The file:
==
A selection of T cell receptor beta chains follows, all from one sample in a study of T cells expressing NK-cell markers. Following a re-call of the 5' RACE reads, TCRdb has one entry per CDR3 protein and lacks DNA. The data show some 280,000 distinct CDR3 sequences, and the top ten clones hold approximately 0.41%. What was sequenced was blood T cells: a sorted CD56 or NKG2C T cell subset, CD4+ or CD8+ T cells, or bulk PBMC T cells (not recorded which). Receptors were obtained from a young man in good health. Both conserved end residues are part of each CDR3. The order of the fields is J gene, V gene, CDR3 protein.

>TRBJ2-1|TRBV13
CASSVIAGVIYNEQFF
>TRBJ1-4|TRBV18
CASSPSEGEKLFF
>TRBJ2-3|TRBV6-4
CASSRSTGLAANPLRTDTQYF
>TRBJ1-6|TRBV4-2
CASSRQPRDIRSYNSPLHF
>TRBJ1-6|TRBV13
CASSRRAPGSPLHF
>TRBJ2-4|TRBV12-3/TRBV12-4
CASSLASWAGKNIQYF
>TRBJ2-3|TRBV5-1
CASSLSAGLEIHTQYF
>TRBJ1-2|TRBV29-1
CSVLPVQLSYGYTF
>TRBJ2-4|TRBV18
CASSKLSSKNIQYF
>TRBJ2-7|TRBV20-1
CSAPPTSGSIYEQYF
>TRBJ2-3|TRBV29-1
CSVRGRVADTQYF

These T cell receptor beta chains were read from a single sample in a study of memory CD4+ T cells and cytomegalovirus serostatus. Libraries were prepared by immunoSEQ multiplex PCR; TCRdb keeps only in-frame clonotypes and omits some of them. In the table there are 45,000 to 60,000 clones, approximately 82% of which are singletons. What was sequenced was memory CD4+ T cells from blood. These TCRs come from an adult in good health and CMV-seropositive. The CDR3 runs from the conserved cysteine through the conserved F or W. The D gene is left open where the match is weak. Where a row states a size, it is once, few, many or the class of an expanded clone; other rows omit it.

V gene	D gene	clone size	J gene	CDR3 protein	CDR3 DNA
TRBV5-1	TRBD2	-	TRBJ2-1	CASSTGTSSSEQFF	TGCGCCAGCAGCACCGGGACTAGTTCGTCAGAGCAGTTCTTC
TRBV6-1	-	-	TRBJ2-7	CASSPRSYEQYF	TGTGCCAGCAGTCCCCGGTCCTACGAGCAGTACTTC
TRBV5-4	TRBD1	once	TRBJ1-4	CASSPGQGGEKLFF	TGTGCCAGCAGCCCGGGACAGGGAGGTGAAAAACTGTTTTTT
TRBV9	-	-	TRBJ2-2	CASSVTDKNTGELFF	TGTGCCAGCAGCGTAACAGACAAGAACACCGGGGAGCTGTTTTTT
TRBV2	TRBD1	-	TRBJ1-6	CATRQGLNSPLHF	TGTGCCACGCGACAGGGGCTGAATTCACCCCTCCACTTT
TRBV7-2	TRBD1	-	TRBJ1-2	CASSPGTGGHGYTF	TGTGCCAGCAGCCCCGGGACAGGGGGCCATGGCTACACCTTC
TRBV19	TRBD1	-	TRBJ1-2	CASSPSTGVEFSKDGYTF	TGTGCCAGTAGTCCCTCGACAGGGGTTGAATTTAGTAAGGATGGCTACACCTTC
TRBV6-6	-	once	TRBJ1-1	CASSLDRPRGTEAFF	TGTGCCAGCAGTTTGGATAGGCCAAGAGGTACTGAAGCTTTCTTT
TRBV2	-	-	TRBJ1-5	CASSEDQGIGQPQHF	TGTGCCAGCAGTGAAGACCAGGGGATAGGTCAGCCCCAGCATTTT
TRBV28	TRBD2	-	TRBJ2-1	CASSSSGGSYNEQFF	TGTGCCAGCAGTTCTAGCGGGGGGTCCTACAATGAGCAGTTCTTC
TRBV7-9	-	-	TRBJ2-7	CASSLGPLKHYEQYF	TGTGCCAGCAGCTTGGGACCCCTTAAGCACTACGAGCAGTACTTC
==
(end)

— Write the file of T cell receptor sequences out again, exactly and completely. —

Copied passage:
A selection of T cell receptor beta chains follows, all from one sample in a study of T cells expressing NK-cell markers. Following a re-call of the 5' RACE reads, TCRdb has one entry per CDR3 protein and lacks DNA. The data show some 280,000 distinct CDR3 sequences, and the top ten clones hold approximately 0.41%. What was sequenced was blood T cells: a sorted CD56 or NKG2C T cell subset, CD4+ or CD8+ T cells, or bulk PBMC T cells (not recorded which). Receptors were obtained from a young man in good health. Both conserved end residues are part of each CDR3. The order of the fields is J gene, V gene, CDR3 protein.

>TRBJ2-1|TRBV13
CASSVIAGVIYNEQFF
>TRBJ1-4|TRBV18
CASSPSEGEKLFF
>TRBJ2-3|TRBV6-4
CASSRSTGLAANPLRTDTQYF
>TRBJ1-6|TRBV4-2
CASSRQPRDIRSYNSPLHF
>TRBJ1-6|TRBV13
CASSRRAPGSPLHF
>TRBJ2-4|TRBV12-3/TRBV12-4
CASSLASWAGKNIQYF
>TRBJ2-3|TRBV5-1
CASSLSAGLEIHTQYF
>TRBJ1-2|TRBV29-1
CSVLPVQLSYGYTF
>TRBJ2-4|TRBV18
CASSKLSSKNIQYF
>TRBJ2-7|TRBV20-1
CSAPPTSGSIYEQYF
>TRBJ2-3|TRBV29-1
CSVRGRVADTQYF

These T cell receptor beta chains were read from a single sample in a study of memory CD4+ T cells and cytomegalovirus serostatus. Libraries were prepared by immunoSEQ multiplex PCR; TCRdb keeps only in-frame clonotypes and omits some of them. In the table there are 45,000 to 60,000 clones, approximately 82% of which are singletons. What was sequenced was memory CD4+ T cells from blood. These TCRs come from an adult in good health and CMV-seropositive. The CDR3 runs from the conserved cysteine through the conserved F or W. The D gene is left open where the match is weak. Where a row states a size, it is once, few, many or the class of an expanded clone; other rows omit it.

V gene	D gene	clone size	J gene	CDR3 protein	CDR3 DNA
TRBV5-1	TRBD2	-	TRBJ2-1	CASSTGTSSSEQFF	TGCGCCAGCAGCACCGGGACTAGTTCGTCAGAGCAGTTCTTC
TRBV6-1	-	-	TRBJ2-7	CASSPRSYEQYF	TGTGCCAGCAGTCCCCGGTCCTACGAGCAGTACTTC
TRBV5-4	TRBD1	once	TRBJ1-4	CASSPGQGGEKLFF	TGTGCCAGCAGCCCGGGACAGGGAGGTGAAAAACTGTTTTTT
TRBV9	-	-	TRBJ2-2	CASSVTDKNTGELFF	TGTGCCAGCAGCGTAACAGACAAGAACACCGGGGAGCTGTTTTTT
TRBV2	TRBD1	-	TRBJ1-6	CATRQGLNSPLHF	TGTGCCACGCGACAGGGGCTGAATTCACCCCTCCACTTT
TRBV7-2	TRBD1	-	TRBJ1-2	CASSPGTGGHGYTF	TGTGCCAGCAGCCCCGGGACAGGGGGCCATGGCTACACCTTC
TRBV19	TRBD1	-	TRBJ1-2	CASSPSTGVEFSKDGYTF	TGTGCCAGTAGTCCCTCGACAGGGGTTGAATTTAGTAAGGATGGCTACACCTTC
TRBV6-6	-	once	TRBJ1-1	CASSLDRPRGTEAFF	TGTGCCAGCAGTTTGGATAGGCCAAGAGGTACTGAAGCTTTCTTT
TRBV2	-	-	TRBJ1-5	CASSEDQGIGQPQHF	TGTGCCAGCAGTGAAGACCAGGGGATAGGTCAGCCCCAGCATTTT
TRBV28	TRBD2	-	TRBJ2-1	CASSSSGGSYNEQFF	TGTGCCAGCAGTTCTAGCGGGGGGTCCTACAATGAGCAGTTCTTC
TRBV7-9	-	-	TRBJ2-7	CASSLGPLKHYEQYF	TGTGCCAGCAGCTTGGGACCCCTTAAGCACTACGAGCAGTACTTC